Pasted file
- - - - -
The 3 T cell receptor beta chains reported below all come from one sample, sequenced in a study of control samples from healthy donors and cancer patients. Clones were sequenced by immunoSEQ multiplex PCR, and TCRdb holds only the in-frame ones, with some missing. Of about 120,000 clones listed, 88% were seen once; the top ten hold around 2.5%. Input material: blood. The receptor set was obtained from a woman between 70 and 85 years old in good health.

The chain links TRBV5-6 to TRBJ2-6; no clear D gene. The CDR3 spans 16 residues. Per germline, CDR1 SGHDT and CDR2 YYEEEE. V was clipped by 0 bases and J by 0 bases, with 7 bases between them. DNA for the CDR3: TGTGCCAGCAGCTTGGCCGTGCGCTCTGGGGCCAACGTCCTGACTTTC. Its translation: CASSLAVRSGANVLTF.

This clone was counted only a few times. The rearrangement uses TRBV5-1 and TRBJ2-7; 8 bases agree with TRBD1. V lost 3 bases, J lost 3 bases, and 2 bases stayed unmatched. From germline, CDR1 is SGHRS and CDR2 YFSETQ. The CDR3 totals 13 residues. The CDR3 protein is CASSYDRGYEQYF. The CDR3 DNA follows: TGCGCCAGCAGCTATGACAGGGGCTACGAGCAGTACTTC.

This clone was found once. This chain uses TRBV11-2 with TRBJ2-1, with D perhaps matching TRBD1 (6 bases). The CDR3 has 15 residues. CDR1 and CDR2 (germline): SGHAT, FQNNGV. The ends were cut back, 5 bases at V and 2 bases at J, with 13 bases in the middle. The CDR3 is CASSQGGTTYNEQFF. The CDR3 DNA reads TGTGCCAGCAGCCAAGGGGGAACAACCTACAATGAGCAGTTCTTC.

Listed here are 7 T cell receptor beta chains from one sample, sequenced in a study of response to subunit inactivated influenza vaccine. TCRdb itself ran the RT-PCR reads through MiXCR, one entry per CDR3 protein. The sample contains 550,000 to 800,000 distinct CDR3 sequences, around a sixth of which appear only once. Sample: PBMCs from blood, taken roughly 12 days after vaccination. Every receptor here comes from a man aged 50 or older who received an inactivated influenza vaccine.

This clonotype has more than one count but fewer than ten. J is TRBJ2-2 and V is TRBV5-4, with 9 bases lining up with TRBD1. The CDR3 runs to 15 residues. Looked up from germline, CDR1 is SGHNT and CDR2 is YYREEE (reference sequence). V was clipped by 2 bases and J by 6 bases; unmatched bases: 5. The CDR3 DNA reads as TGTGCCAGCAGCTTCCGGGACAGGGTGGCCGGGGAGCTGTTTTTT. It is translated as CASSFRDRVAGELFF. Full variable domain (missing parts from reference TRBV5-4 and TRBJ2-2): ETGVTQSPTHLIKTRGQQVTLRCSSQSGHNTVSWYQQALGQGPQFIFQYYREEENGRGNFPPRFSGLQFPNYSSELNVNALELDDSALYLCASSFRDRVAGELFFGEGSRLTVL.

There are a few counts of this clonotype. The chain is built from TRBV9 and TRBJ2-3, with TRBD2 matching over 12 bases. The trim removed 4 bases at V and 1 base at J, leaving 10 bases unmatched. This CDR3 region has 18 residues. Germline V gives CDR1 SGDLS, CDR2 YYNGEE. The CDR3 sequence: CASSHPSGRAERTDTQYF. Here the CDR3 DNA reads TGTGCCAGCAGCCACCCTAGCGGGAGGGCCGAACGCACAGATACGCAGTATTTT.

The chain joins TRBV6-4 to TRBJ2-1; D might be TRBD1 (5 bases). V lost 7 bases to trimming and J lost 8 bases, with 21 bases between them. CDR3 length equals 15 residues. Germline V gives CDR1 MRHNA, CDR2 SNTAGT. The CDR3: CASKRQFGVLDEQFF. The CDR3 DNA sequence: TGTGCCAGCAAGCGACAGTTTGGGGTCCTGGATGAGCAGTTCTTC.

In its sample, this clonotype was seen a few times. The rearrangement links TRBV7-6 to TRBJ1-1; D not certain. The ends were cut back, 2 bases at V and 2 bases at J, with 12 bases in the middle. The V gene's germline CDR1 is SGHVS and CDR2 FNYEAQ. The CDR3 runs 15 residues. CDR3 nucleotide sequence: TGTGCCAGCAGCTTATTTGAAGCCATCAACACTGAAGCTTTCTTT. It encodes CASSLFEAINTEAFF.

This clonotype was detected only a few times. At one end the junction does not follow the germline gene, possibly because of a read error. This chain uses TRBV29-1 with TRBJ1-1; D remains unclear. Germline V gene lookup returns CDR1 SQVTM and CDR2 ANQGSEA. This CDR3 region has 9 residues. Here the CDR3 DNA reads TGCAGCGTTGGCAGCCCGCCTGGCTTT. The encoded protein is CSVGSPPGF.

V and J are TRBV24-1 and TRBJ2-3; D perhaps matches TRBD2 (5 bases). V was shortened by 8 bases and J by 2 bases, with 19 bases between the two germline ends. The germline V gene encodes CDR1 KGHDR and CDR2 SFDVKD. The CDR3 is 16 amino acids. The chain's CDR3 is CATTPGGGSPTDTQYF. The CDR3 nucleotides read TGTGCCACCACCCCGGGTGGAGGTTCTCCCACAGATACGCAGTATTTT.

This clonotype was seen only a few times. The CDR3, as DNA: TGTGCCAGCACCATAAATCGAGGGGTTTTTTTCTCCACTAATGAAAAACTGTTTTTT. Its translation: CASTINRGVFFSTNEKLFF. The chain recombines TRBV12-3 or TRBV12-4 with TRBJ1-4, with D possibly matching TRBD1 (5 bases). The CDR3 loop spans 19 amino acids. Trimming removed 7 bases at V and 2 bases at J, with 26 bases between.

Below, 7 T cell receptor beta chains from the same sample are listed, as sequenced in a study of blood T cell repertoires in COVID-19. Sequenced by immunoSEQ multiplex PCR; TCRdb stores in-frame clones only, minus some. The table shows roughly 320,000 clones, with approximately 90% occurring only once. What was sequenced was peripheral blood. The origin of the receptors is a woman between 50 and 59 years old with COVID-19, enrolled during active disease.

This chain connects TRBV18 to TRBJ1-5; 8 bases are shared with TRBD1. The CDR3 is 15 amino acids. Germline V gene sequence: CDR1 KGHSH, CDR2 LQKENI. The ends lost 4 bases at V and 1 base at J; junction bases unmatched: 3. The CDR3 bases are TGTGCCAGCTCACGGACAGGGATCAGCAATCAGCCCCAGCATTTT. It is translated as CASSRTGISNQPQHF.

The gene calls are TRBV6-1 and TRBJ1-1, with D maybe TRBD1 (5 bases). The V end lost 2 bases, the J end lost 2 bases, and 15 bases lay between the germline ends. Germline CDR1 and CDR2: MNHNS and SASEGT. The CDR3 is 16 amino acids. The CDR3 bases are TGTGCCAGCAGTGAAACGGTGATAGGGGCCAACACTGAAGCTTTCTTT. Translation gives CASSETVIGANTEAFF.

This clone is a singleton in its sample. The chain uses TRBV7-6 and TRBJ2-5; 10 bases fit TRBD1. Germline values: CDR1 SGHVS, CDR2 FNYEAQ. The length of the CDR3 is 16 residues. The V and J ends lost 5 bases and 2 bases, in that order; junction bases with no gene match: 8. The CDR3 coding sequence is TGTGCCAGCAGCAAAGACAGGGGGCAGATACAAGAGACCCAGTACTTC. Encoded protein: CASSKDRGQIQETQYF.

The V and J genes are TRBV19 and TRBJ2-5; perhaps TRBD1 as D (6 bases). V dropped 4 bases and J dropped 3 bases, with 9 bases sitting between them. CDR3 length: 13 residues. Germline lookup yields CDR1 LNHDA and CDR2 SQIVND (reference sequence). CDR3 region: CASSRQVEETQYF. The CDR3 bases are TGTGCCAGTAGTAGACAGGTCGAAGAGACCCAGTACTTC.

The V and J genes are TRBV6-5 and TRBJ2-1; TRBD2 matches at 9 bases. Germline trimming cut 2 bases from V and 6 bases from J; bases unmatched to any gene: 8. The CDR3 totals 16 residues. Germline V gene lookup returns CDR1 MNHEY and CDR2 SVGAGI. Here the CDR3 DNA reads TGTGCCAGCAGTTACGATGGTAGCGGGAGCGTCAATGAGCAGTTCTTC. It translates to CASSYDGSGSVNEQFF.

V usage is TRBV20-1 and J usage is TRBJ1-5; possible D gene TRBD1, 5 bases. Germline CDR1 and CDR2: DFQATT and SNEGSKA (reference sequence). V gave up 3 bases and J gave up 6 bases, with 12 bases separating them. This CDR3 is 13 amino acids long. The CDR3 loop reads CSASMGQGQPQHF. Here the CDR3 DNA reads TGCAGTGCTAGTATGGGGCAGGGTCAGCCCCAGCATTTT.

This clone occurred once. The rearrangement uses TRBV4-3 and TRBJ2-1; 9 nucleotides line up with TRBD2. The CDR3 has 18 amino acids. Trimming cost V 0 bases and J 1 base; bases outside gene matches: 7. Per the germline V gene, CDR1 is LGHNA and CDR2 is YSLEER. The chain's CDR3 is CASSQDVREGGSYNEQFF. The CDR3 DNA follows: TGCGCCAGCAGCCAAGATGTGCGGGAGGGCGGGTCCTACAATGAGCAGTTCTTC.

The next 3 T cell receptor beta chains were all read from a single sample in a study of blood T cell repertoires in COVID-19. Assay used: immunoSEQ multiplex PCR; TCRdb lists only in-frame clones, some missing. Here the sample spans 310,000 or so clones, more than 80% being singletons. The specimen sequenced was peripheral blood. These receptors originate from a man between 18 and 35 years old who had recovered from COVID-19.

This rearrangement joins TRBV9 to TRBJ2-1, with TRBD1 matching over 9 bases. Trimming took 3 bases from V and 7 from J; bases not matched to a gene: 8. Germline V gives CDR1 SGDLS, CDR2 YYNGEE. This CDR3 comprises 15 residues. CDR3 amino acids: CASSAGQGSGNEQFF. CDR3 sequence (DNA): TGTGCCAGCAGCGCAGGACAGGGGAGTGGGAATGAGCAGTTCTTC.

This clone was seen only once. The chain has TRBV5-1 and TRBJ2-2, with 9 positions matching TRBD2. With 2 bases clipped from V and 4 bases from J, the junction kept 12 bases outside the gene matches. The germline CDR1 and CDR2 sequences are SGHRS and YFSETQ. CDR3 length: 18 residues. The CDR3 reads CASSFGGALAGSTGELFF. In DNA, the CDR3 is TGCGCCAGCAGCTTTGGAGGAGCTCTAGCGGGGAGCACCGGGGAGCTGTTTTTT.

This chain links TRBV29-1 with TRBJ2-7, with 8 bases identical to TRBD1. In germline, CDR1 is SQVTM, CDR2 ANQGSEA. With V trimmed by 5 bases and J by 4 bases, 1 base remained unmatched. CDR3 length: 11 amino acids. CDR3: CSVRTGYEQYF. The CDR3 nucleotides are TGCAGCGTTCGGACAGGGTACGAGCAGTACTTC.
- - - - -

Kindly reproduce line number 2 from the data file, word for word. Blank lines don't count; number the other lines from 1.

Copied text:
The chain links TRBV5-6 to TRBJ2-6; no clear D gene. The CDR3 spans 16 residues. Per germline, CDR1 SGHDT and CDR2 YYEEEE. V was clipped by 0 bases and J by 0 bases, with 7 bases between them. DNA for the CDR3: TGTGCCAGCAGCTTGGCCGTGCGCTCTGGGGCCAACGTCCTGACTTTC. Its translation: CASSLAVRSGANVLTF.